Sussex Police have praised the work done to help victims of romance fraud by case workers who have been funded through Victim Support. The two case workers were provided with funding a year ago to work with vulnerable victims who have been systematically targeted by criminals. The pair, who cover the whole county, follow up on referrals from Operation Signature, Sussex Police’s pioneering response to identify and support vulnerable victims of fraud.
244 cases in six months
In their first six months, they have worked on 244 cases and spent 208 hours face-to-face with victims, freeing up time that would otherwise have been spent by officers or PCSOs. Working closely with local partners, they also made 527 calls to victims and set up almost 290 practical solutions from having call blockers installed to changing bank cards or providing literature on fraud. They have also offered information on clubs or courses to involve victims into their local community and tackle loneliness.
Lost £108,000 in months
One of the people they have supported recently shared her story in a bid to warn others of the danger of romance fraud after an online befriending scam saw her lose £108,000 in a matter of months. The 74-year-old from West Sussex, who had been recently widowed, was approached on Facebook in December 2016 by someone claiming to have been a childhood friend; as their online relationship deepened and they messaged for several hours a day, he began to ask for cash supposedly to help him release money owed to him through his work in the oil industry.
“I felt that he was a friend and that he needed help,” said the woman, who even re-mortgaged her house in a bid to satisfy the fraudster’s demands. “I have never had any problems with money, not that money has been easy but I have always paid my way. I thought it was a friend and that I was helping him. I had never heard of online scams like this – I had heard about letters through the letterbox or through telephone calls but it never occurred to me that he would be a fraudster, it was somebody I thought I knew. I never asked questions; it didn’t enter my head. I am an upfront person and I feel that everybody else should be.”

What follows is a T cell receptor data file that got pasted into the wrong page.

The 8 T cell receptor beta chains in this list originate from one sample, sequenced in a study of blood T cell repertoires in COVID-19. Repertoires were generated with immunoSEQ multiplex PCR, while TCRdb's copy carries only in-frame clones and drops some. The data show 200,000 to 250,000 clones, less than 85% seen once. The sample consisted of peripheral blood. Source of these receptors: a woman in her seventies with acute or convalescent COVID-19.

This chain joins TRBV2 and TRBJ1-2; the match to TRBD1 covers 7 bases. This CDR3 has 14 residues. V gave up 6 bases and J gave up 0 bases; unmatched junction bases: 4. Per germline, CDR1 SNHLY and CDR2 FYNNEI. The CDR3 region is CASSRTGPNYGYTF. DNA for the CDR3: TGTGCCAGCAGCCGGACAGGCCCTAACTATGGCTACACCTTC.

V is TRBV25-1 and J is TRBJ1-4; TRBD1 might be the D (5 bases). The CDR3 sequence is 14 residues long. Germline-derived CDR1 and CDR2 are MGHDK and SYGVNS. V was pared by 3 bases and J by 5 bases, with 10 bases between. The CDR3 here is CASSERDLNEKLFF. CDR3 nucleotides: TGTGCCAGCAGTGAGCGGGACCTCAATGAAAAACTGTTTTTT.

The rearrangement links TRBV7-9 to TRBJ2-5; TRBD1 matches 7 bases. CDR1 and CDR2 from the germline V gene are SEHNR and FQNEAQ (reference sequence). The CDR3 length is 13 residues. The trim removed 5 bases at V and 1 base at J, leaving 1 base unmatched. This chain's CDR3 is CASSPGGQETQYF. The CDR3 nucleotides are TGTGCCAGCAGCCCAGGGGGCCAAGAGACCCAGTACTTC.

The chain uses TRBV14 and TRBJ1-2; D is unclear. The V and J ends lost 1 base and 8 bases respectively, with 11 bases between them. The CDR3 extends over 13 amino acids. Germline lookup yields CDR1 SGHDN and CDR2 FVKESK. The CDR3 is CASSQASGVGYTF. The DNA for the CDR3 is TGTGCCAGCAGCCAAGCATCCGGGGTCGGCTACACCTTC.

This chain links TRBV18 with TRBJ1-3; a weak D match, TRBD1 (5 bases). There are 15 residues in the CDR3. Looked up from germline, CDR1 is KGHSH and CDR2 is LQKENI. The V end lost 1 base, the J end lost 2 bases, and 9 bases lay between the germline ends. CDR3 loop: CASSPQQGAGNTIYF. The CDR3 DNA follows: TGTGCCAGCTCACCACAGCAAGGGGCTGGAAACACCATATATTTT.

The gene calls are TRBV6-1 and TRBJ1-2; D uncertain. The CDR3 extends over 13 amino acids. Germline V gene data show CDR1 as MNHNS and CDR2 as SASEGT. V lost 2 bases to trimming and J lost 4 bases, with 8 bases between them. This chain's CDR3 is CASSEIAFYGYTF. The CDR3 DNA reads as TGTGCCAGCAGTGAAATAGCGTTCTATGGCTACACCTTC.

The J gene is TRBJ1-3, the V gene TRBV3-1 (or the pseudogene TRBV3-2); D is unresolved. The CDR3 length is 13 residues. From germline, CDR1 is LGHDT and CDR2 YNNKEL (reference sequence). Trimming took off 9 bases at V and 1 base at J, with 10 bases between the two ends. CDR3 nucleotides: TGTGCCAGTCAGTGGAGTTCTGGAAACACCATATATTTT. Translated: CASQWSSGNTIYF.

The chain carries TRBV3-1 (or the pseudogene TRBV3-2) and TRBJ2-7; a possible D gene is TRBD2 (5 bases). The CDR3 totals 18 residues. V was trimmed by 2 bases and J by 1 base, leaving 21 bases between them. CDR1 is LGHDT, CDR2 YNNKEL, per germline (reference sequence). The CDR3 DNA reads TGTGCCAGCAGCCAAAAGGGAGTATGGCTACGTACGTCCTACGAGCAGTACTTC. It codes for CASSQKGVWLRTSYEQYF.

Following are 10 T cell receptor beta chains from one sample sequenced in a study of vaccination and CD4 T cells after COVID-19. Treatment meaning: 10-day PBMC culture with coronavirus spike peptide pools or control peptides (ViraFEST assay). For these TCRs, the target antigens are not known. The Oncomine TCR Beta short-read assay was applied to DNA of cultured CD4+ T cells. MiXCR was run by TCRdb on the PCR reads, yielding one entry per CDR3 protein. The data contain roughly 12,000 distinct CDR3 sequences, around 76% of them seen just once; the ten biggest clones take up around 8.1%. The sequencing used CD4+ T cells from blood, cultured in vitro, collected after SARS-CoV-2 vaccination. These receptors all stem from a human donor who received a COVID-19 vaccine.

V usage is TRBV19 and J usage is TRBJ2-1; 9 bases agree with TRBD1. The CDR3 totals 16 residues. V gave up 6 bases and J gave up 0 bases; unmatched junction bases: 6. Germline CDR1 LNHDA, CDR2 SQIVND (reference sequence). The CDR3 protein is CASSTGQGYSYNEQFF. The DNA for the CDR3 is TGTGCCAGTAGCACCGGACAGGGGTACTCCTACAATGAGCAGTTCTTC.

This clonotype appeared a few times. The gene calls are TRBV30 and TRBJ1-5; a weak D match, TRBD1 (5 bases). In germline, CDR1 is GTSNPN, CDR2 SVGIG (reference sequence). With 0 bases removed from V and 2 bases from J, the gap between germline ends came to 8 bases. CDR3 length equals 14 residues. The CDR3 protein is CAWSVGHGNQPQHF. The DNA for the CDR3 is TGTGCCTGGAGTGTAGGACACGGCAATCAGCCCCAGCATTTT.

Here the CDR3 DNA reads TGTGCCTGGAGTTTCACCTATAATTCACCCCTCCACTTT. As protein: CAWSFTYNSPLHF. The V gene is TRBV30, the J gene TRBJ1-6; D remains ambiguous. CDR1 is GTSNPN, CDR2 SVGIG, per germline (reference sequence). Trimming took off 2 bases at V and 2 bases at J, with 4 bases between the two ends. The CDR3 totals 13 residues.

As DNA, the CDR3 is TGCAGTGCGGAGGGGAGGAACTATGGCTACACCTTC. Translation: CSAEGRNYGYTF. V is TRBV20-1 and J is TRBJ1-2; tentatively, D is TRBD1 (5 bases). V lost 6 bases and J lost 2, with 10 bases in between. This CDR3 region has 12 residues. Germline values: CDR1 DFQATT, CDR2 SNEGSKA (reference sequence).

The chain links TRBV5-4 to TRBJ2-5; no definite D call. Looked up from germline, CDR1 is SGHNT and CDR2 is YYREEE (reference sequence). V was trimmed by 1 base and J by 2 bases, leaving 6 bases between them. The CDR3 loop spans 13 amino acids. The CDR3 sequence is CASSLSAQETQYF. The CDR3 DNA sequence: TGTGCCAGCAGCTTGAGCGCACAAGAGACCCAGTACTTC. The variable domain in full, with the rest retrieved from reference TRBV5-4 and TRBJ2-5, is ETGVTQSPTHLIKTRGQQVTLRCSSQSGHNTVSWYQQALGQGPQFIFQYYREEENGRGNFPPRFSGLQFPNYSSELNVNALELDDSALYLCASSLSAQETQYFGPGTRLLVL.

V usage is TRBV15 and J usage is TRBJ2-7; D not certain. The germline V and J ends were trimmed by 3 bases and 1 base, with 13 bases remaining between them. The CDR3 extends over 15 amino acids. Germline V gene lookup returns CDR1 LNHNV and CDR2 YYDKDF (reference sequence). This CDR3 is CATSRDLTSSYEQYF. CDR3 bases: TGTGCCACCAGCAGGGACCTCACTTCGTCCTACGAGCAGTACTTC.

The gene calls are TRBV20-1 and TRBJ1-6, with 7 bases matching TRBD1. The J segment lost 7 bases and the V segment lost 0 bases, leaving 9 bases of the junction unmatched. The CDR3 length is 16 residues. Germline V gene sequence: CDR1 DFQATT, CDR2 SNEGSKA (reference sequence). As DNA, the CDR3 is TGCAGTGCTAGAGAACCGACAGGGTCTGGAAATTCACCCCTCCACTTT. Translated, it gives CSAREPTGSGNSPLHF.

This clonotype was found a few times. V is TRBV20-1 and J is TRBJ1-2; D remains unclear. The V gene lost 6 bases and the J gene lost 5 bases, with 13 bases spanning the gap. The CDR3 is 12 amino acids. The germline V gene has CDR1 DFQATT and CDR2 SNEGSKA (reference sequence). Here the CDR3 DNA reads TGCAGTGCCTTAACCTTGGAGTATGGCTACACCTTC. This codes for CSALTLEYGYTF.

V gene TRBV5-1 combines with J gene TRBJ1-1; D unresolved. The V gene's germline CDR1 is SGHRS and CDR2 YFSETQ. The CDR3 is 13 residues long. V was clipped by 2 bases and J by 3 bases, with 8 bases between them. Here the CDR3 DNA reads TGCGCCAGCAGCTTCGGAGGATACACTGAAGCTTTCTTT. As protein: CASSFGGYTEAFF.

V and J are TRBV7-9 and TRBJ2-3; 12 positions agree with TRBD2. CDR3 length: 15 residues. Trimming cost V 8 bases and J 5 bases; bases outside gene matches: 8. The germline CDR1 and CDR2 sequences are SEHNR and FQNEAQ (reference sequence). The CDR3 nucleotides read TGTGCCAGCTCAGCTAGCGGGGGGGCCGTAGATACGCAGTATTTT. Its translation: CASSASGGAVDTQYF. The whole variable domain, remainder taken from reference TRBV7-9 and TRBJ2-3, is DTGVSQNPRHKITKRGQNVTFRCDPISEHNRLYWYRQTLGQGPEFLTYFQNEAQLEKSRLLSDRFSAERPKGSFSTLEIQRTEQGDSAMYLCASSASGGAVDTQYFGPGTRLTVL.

The fraud was uncovered when Halifax staff alerted Sussex Police thanks to the new Banking Protocol, which sees bank staff trained to spot signs that a customer may be withdrawing cash to give to a scammer.
“Now, when I think about it, it was like a drug addiction – even at the stage when the police and my family got involved, I was still trying to prove that they were wrong and I was right,” she explains. “I have been stupid enough to think that I was helping somebody that needed help. Losing that money means that I won’t be able to do the things that I would normally do for my children or my grandchildren but I have to live with my mistake.”
Since March, she has been given assistance by Lisa Mills, one of the Victim Support case workers; along with the woman’s family and officers from Sussex Police, Lisa has helped her to contact her creditors to take control of her finances and also to seek help through Citizens’ Advice.
“Emotional support as well as advice”
Katy Bourne, Sussex Police and Crime Commissioner said: “I’m very proud that these case workers have achieved so much – as we can see from this woman’s story, they offer invaluable emotional support as well as practical advice to some of our most vulnerable residents. It is encouraging to see responsible financial institutions collaborating with police and other agencies to keep customers safe, although the constantly adapting nature of cyber-fraud means we need to consistently raise awareness – particularly with older people. It’s particularly heartening that of the 244 clients the case workers supported between January and June this year, only 15 have been referred back to them. This really does show the valuable work they are doing to enable people to better protect themselves from future victimisation. To read more, click here.
Sussex Police also recently issued a warning for residents to be alert to a growing fraud in which criminals pose as police officers or bank staff and ask their victims to take part in a fake undercover operation or some other ruse. For more information, click here.